4 Ways To Protect Winter Wheat

Flax, cereal crops and volunteer canola are all good options.

Published on: Jul 23, 2013

Here's four ideas from Joel Ransom, North Dakota State University Extension agronomist, on how to protect winter wheat over winter on prevent plant acres with residue:

1) Maintain standing and surface crop residue from the prior crop and control the weeds using chemical fallow. For dryer areas of the state, this practice can conserve moisture in the soil. The obvious downside, however, for areas of excessive moisture is that there will be no plants to remove this moisture from the soil.

2) Plant flax. Flax can be established as a lightly seeded solid stand or in wide rows or strips (i.e. 3-4 feet spacing. When seeding flax in strips or in wide row spacings, the drill should be set at a high seeding rate (40-60 pounds per acre) and drill spouts should be taped shut to obtain the desired spacing. Strips of flax more than 10 feet apart can be risky as they do not catch sufficient snow in most years. Solid seeded flax should be seeded at a rate of 6 to 8 pounds per acre. Flax can be seeded from the last week of July to no later than August 15, depending on the region of the state. Though some additional weed management will likely be needed prior to planting, a flax cover crop followed by winter wheat could be a viable and profitable option for dealing with land that was too wet to plant this spring. Given the restriction that a crop cannot be windrowed, grazed or harvested before November 1st if a prevented plant payment is received, the most effective residue crop is probably flax.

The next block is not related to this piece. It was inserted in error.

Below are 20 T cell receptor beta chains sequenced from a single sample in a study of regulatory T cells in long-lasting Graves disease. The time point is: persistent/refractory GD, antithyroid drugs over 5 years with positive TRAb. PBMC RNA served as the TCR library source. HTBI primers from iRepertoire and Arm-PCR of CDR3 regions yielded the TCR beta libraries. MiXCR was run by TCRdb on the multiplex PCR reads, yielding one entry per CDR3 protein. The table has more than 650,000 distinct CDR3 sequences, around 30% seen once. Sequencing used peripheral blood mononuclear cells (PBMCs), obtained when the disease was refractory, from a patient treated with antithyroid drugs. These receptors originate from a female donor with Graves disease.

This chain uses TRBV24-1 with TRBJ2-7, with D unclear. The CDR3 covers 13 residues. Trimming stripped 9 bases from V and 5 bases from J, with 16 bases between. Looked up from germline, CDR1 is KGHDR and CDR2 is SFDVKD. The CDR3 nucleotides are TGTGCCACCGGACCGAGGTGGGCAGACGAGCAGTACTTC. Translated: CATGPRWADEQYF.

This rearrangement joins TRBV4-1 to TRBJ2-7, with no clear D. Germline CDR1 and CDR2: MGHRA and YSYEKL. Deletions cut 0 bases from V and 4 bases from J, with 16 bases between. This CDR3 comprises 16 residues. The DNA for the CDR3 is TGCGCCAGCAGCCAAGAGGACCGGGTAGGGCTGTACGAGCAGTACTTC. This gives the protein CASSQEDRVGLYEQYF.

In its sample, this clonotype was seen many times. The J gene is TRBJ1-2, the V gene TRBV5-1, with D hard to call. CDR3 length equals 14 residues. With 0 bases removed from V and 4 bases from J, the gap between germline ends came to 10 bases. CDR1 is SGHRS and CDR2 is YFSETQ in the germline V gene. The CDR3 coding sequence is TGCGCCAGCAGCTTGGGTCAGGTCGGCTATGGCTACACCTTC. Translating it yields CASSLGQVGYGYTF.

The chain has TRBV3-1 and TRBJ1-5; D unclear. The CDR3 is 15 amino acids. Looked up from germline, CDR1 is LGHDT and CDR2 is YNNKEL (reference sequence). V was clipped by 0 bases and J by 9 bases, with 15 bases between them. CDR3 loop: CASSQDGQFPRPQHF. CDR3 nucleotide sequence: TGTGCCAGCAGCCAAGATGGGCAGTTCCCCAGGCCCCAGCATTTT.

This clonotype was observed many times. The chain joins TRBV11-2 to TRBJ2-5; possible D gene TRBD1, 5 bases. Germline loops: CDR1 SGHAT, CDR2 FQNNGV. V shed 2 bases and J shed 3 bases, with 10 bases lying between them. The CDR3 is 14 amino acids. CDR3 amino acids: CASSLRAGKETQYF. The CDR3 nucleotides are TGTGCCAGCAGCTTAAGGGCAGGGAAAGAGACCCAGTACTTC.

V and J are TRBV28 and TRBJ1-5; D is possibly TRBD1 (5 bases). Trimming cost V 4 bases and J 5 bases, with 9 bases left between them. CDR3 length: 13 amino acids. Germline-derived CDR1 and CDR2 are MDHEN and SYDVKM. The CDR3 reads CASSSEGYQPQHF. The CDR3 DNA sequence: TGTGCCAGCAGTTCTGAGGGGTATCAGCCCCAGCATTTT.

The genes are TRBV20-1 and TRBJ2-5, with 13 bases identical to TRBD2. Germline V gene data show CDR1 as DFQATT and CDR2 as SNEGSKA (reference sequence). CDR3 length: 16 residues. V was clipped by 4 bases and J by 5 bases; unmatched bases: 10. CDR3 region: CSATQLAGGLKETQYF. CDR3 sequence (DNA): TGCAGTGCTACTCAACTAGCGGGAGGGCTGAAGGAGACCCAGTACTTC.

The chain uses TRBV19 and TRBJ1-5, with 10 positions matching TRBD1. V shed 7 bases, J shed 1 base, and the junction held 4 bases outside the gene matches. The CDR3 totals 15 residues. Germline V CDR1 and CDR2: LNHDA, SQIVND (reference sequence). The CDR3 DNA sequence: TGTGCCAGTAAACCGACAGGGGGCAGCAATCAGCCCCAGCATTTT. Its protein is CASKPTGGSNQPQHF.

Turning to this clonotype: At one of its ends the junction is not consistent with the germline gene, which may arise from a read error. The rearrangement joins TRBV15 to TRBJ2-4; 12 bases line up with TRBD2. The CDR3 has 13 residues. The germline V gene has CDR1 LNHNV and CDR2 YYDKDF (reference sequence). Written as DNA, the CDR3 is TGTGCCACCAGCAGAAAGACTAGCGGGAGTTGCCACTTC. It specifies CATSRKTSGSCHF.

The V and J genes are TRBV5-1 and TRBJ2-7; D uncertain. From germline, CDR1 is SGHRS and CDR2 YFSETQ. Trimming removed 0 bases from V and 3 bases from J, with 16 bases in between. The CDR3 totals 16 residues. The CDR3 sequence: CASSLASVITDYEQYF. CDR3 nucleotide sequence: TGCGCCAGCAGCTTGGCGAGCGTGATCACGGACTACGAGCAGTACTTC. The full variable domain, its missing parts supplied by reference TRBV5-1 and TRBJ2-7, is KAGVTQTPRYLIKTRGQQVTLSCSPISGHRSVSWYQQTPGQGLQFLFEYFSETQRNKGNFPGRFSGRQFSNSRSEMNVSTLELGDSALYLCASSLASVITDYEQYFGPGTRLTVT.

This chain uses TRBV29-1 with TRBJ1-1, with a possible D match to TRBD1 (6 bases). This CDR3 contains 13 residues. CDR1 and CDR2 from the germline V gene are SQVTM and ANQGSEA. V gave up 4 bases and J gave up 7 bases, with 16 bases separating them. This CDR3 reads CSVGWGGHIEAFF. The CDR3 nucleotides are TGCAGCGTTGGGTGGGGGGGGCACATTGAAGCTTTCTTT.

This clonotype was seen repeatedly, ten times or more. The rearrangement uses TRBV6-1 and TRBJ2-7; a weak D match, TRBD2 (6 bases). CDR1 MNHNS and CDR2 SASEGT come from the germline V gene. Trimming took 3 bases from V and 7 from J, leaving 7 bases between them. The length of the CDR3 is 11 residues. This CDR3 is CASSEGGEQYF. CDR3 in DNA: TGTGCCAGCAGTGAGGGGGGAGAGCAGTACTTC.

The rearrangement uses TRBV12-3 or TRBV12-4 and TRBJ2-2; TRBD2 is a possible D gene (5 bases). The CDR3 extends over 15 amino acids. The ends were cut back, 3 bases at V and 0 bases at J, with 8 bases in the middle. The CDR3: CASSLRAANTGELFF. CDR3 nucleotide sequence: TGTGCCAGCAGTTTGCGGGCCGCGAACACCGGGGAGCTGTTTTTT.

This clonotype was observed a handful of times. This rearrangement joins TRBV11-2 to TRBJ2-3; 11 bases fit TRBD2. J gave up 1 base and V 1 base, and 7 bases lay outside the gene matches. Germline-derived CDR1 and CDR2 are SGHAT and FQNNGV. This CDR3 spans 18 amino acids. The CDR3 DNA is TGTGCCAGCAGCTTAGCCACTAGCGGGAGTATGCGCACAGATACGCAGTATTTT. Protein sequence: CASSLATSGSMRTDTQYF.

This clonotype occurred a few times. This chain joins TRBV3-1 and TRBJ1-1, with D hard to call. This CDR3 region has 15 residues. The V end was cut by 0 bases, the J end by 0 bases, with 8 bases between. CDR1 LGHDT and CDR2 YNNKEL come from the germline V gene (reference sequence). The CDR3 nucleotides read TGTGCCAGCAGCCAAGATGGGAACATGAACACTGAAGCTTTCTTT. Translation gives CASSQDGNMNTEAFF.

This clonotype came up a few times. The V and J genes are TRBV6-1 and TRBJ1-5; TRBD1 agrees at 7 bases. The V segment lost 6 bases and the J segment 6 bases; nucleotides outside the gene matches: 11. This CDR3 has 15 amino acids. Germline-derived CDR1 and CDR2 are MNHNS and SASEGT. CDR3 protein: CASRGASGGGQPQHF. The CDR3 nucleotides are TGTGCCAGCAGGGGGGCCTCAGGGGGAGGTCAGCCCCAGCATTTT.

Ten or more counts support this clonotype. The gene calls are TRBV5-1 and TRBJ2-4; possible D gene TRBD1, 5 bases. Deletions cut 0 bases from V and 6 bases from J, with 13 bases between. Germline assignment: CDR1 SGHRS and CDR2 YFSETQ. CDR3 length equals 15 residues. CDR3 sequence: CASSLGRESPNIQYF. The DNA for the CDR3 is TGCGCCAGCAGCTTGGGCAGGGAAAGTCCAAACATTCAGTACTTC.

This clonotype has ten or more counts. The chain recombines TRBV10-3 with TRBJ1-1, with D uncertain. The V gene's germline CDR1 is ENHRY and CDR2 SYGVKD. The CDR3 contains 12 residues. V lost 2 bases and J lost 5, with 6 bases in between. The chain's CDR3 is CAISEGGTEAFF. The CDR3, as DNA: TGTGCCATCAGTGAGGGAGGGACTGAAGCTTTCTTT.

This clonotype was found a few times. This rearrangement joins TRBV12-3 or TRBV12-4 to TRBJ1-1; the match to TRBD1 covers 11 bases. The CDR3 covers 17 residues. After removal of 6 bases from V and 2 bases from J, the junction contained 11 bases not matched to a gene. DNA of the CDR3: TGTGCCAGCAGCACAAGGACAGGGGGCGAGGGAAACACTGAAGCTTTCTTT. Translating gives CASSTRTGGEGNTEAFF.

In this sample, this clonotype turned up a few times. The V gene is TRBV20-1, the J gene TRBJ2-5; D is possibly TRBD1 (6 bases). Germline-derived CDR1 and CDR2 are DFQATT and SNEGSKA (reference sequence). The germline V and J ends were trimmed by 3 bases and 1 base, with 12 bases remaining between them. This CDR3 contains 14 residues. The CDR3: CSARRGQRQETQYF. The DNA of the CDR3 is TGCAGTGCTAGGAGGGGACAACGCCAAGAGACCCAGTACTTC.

3) Plant cereal crops. They need to reach the late boot or heading stage in order to maintain and erect nature in order to catch snow. This means that they should probably be planted during or before the last week in July in North Dakota. It is estimated that 30 pounds per acre should provide adequate cover for the winter wheat if it remains erect after winter wheat seeding. The cereal cover crop will need to be terminated in time to break the "Green Bridge" before winter wheat planting to manage the disease wheat streak mosaic. A two week period void of living grass type plants is needed to break the life cycle of the wheat curl mite that vectors the wheat streak mosaic disease.

4) Make use of volunteer canola. It may also serve as a relatively good stubble source if the plant populations are adequate and relatively uniform. Be sure to terminate the canola before viable seeds are formed to ensure that canola does not become a problem plant in your winter wheat crop.

Farm program rules
To maintain eligibility for DCP programs, acres that have not been planted must be protected from wind and water erosion, and must be maintained to control the propagation of weeds, Ransom says.

Fields that receive a prevented planting payment cannot be planted to an insurable crop prior to the ending date of its late planting period and any cover crop that is planted cannot be hayed or grazed until November 1st (growers should confirm the restrictions and guidelines of their specific policy before seeding a cover crop).

Source; NDSU